Why You Need a DAM Librarian
Getting started with digital asset management (DAM) means more than simply implementing a DAM-ready system – the true power of digital asset management comes from empowering users with the ability to find, share, and analyze the performance of their global materials.
While technology sets the foundation for strong content management, long-term DAM success needs strong program ownership. Enter, the DAM librarian.
Shahram Teimouri, associate director of commercial solutions at BioMarin Pharmaceutical, shared his thoughts on why organizations should consider hiring a DAM librarian. These specialized professionals can offer assistance in three key areas: governance, metadata, and taxonomy, as well as help build a database of resources on how to use DAM.
- Governance – Your librarian can develop a governance policy or strengthen an existing one. That policy can be a formal, official statement or a collection of unofficial rules and process documents – the most important thing is that you have a policy you can enforce. Doing so will prevent your DAM from becoming a dumping ground for inappropriate, outdated, or needlessly duplicated assets.
- Metadata and Taxonomy – Metadata, the data that describes your data, and taxonomy, your organizational scheme, are vital to DAM success. A DAM librarian can organize information and define data fields and their structure. A DAM librarian also ensures the quality and searchability of your content.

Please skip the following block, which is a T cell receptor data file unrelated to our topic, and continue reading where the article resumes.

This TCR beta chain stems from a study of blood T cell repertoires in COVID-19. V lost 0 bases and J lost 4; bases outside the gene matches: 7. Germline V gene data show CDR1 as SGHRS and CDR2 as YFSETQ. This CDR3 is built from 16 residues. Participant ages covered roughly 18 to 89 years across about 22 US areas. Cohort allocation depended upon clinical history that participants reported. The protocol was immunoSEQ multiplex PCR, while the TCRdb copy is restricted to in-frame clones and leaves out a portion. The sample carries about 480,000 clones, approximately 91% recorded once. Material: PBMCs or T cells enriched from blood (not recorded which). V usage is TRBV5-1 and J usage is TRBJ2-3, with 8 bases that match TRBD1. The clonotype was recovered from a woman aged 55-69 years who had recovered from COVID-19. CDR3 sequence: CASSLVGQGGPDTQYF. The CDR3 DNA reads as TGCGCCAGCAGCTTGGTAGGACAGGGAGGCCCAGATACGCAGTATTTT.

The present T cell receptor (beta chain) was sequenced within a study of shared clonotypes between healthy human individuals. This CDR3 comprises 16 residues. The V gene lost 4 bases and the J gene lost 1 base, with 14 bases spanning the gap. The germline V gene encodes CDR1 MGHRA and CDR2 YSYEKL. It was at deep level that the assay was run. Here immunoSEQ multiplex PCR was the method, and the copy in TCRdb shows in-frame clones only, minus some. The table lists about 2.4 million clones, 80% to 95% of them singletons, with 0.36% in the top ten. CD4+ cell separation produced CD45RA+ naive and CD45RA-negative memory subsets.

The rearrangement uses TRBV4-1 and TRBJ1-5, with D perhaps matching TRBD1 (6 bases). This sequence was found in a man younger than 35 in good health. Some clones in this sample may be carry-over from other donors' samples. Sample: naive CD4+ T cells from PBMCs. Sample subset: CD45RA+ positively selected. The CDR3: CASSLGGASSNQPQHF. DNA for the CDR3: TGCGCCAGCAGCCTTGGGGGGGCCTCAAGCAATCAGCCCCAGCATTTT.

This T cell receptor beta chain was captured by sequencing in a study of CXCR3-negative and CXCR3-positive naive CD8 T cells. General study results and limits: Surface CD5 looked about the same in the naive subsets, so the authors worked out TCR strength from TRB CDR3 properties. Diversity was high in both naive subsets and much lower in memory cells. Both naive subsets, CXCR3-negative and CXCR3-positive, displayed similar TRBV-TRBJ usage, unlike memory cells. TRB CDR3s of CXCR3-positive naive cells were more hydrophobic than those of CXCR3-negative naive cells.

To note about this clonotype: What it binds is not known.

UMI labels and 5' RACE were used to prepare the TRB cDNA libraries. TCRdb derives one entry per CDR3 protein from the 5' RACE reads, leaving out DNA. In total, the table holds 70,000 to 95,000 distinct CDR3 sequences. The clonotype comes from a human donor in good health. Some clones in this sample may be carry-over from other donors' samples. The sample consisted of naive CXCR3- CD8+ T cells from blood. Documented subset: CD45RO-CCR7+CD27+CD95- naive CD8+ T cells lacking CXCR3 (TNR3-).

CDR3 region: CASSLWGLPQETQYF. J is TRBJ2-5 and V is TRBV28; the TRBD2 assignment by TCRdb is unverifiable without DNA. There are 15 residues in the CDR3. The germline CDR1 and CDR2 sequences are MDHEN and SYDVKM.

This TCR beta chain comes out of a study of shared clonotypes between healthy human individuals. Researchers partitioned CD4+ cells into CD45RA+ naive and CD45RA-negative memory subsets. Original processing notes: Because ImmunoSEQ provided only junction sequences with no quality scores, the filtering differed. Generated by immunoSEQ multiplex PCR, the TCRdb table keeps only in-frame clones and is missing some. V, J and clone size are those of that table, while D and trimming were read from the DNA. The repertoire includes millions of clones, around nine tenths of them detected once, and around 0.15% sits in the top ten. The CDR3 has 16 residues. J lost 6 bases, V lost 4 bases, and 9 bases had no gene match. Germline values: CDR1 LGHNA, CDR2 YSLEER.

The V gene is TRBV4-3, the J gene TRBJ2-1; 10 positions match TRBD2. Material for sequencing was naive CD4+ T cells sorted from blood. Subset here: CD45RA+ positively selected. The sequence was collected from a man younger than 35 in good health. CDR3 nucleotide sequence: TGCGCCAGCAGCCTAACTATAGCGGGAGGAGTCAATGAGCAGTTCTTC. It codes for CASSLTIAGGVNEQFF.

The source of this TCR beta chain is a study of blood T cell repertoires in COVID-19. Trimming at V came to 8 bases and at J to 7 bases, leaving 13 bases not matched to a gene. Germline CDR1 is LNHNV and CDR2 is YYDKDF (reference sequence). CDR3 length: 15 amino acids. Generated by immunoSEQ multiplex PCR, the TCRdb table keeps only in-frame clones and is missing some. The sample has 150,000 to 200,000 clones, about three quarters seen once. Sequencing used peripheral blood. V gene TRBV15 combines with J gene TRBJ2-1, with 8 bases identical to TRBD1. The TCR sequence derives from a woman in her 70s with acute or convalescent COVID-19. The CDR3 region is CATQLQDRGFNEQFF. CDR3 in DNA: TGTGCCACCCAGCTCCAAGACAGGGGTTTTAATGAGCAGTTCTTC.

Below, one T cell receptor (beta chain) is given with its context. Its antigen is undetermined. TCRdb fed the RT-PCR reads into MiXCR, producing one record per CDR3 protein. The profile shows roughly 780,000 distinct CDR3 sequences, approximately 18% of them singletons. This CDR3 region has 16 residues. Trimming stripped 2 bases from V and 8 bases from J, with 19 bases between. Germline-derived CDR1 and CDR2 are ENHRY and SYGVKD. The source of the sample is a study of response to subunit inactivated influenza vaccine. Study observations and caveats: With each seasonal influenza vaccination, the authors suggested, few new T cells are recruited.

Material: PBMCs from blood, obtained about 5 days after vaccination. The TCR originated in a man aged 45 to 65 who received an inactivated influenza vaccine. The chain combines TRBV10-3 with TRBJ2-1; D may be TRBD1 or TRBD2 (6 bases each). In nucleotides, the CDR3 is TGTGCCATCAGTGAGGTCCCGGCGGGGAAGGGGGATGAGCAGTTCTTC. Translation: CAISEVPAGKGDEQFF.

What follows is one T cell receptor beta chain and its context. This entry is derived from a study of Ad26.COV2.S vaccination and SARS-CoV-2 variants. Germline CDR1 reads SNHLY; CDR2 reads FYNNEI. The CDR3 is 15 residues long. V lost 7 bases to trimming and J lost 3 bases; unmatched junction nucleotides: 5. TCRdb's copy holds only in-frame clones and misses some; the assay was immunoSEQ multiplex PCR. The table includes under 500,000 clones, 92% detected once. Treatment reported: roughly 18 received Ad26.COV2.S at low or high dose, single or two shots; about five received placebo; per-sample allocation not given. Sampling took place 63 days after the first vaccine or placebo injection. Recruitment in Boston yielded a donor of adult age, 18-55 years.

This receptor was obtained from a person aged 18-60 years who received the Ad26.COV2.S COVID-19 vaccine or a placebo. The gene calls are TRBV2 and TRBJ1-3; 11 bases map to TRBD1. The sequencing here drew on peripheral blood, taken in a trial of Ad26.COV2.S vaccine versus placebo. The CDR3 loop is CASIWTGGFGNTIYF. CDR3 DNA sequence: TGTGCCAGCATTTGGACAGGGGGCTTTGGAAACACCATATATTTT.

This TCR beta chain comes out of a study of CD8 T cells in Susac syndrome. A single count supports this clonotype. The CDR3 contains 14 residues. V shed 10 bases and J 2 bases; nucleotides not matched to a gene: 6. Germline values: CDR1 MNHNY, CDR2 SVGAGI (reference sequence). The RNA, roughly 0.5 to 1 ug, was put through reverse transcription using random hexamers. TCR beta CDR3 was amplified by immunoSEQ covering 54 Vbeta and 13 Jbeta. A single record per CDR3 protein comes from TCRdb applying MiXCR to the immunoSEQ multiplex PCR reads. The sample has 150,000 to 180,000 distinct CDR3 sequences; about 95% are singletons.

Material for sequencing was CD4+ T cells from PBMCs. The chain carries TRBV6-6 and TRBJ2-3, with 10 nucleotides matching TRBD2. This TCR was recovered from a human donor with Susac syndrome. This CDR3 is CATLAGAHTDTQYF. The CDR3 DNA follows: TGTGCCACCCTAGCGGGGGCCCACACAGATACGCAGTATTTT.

- Reference Help – This is all about teaching users how to fish, rather than simply doling out information—not unlike what a good librarian at your local public library does. A DAM librarian can (and should) develop user training guides and conduct learning sessions, as well as tailor reference materials to individual needs.
Taking a deeper dive into the role of a DAM librarian, what special skills should librarians bring to the table?
First, your librarian should reinforce your brand by treating assets consistently, and by making sure all copyrights are documented and linked to content. If your resources are limited, a librarian can organize your team to make sure everyone is using their time efficiently.
Finally, an effective librarian should prepare the broader organization for DAM by conducting change management trainings and producing the right documentation. An organization that isn’t properly prepared for change will likely resist it, which jeopardizes success.
Hiring the Right Librarian
Even if you decide against hiring a full-time librarian, consider working with a consultant. A consultant can help you focus on your needs and develop processes and workflows. These will provide valuable guidance if you decide to hire a full-time librarian.
Here are a few suggestions for hiring the right person, whether a consultant or a permanent employee:
- Set explicit business objectives for your DAM implementation and hire a dedicated resource early on
- Review your candidate’s background for technical proficiency, patience, and willingness to persevere
- Make sure your librarian works closely with people who are using DAM daily
- Follow your librarian’s advice about asset management—their experience is like gold
A DAM librarian is far more than a “nice to have.” Your DAM implementation is all about how you use and manage the information you need to be successful in tough and competitive markets, and in this, your librarian is one of your greatest allies.